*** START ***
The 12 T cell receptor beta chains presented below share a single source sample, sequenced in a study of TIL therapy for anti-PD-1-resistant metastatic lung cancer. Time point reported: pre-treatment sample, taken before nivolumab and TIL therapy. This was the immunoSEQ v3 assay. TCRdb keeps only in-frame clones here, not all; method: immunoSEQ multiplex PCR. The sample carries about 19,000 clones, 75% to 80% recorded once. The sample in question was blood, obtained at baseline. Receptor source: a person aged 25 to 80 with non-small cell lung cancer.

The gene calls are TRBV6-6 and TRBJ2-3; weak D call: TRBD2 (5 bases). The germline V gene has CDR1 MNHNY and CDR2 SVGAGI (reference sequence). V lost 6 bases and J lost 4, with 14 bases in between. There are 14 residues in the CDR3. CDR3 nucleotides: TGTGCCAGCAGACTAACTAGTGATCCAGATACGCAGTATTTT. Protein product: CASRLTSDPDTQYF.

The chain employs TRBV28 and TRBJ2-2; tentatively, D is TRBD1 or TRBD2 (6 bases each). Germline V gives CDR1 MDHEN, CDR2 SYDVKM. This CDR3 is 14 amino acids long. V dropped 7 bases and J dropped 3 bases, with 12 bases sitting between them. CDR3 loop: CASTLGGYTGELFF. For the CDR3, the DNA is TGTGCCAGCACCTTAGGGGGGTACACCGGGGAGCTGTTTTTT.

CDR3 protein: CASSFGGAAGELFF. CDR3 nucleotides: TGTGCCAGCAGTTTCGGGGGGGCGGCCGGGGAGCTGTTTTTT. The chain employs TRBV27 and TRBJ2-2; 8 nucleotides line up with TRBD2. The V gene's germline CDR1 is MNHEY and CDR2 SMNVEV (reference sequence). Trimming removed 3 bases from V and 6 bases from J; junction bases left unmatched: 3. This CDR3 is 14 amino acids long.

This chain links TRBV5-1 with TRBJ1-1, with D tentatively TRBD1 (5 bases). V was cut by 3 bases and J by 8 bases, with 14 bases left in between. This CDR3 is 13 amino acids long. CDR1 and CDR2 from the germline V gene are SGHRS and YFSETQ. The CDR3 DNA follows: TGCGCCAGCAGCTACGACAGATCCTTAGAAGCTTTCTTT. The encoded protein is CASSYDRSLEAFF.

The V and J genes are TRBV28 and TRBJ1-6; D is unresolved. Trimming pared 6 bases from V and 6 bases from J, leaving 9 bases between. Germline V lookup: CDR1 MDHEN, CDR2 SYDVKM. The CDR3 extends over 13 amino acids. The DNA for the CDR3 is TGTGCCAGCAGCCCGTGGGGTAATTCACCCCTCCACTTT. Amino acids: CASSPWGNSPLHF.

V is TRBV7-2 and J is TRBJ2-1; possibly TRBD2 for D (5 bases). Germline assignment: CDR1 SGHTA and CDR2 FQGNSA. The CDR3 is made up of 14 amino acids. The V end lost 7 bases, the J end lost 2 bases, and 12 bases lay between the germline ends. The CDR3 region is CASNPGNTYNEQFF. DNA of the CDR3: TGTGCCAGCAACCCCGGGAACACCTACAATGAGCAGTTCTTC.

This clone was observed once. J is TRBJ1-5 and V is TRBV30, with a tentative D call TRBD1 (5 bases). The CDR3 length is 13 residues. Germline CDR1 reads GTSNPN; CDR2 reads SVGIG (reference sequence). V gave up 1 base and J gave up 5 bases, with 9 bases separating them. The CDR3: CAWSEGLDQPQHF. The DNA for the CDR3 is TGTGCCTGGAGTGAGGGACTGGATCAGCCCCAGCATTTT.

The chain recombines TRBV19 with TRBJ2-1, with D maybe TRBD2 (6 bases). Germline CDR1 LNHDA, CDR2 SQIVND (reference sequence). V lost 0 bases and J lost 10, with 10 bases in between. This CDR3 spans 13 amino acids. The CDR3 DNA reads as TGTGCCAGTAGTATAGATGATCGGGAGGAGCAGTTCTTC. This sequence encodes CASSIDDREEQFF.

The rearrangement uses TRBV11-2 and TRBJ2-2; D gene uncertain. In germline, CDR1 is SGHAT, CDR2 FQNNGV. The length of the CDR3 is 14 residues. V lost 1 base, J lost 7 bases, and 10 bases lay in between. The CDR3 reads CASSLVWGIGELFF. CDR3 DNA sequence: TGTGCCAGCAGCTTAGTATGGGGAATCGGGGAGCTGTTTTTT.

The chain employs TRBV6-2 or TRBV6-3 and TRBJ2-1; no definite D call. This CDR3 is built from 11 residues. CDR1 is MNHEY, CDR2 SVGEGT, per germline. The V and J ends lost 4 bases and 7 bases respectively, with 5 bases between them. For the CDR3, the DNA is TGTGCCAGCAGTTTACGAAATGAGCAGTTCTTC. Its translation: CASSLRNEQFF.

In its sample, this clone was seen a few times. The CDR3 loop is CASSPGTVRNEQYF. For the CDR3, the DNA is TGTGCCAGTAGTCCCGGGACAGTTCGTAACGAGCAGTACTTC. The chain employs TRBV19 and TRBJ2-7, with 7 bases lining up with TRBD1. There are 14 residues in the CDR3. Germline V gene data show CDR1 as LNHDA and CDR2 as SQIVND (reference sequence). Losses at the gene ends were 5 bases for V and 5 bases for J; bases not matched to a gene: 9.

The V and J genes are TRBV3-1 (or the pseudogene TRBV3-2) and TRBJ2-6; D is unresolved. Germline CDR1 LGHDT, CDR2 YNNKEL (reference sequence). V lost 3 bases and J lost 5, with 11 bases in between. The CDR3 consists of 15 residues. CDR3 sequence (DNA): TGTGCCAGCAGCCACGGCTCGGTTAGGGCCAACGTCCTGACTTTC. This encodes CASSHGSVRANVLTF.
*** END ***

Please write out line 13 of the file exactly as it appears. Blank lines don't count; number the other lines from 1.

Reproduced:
The V and J genes are TRBV3-1 (or the pseudogene TRBV3-2) and TRBJ2-6; D is unresolved. Germline CDR1 LGHDT, CDR2 YNNKEL (reference sequence). V lost 3 bases and J lost 5, with 11 bases in between. The CDR3 consists of 15 residues. CDR3 sequence (DNA): TGTGCCAGCAGCCACGGCTCGGTTAGGGCCAACGTCCTGACTTTC. This encodes CASSHGSVRANVLTF.